Bruce Spencer, Department of Statistics, Northwestern University

CONFERENCE COMMITTEE

James Simeon (York University), Jessica Therkelsen (Asylum Access & Vice-Chair of the Southern Refugee Legal Aid Network), Brian Barbour (Asia Pacific Refugee Rights Network), David Cantor (Refugee Law Initiative), Roni Amit (African Centre for Migration and Society) and Danesh Jayatilaka (Final year PhD student University of Colombo/University of Sussex)

ABSTRACT SUBMISSON

Please submit abstracts for papers or requests to serve as a lead participant by email to g-ruffer@northwestern.edu. Abstracts should include a title, your contact details (name, affiliation, mailing address, email) and description of your workshop paper (250-400 words) or qualifications for serving as a lead participant/rapporteur.

IMPORTANT DATES

Deadline for abstract submission: April 1st, 2014

Notification of Acceptance: April 15th, 2014

CMRB Event: Challenging Racism and State Violence

CMRB Event:

untitled

Challenging Racism and State Violence:
A conversation about the impact of immigration control, police violence and anti-terrorism laws on communities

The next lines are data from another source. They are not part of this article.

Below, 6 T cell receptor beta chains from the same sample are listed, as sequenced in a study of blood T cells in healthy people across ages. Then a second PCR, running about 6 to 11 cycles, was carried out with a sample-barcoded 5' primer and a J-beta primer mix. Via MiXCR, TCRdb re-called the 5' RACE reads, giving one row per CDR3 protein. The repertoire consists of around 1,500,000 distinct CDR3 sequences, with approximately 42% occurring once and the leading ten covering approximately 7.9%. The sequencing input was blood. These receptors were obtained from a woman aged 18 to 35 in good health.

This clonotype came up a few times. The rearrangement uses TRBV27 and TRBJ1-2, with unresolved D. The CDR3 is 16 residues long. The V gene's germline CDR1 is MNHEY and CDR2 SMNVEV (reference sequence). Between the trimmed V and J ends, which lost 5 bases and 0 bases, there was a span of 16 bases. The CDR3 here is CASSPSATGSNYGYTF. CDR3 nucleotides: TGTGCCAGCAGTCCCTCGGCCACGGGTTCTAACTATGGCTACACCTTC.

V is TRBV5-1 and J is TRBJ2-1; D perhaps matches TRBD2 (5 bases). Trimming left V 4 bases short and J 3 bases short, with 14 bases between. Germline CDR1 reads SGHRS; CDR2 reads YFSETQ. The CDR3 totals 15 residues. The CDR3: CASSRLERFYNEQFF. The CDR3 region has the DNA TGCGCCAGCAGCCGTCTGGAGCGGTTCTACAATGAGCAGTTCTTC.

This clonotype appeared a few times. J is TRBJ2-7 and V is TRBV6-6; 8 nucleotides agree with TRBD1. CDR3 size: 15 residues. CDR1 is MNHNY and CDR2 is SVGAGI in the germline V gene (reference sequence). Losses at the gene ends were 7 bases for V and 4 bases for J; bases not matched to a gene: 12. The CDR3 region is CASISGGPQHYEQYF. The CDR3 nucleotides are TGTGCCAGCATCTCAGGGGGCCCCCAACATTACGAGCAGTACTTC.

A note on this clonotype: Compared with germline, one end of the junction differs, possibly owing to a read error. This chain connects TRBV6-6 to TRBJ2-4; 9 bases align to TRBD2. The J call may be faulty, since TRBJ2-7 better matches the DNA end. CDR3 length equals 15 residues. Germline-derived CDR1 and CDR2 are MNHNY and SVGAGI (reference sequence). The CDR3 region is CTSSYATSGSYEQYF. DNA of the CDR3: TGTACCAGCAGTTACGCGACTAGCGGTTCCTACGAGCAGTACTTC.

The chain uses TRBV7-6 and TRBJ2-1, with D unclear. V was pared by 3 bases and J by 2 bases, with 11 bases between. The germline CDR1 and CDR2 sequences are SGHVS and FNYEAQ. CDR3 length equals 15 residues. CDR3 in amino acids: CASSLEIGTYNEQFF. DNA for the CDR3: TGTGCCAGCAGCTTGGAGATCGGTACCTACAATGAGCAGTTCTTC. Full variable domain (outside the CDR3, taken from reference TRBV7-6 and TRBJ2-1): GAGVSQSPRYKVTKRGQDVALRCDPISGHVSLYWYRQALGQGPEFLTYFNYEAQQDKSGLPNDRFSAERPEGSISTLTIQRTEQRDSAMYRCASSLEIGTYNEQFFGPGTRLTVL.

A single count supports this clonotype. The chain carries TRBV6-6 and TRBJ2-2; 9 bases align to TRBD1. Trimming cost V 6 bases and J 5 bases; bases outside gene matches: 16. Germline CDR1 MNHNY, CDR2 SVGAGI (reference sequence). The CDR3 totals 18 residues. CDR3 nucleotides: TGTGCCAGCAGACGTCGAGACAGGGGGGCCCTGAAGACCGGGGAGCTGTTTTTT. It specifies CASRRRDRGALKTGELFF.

Wednesday 26th March, 1.30pm to 4.30pm

Room CC.G.05, Stratford Campus, University of East London

 This event brings together scholars and activists to discuss the connections between state violences against migrants and Muslim, black and other minority communities. What can we learn by considering the links between these processes and the overlapping techniques of intimidation and repression that are employed? How do communities resist such incursions and what tactics could be shared?

Speakers include:

Bridget Anderson (COMPAS)

Nandita Sharma (University of Hawaii)

Anthony Gunter (UEL)

Frances Webber (Institute of Race Relations)

SOAS Detainee Support Group

This is an informal event for students, activists, researchers and anyone interested in resistance to state racism. There is no charge to attend, but places are limited. Please email g.bhattacharyya@uel.ac.uk to confirm attendance.

Hosted by the Centre for Migration, Refugees and Belonging, University of East London

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Call for papers: “The multilevel governance of migration and integration policies” – Politicologenetmaal 2014

Source: Forced Migration Discussion List.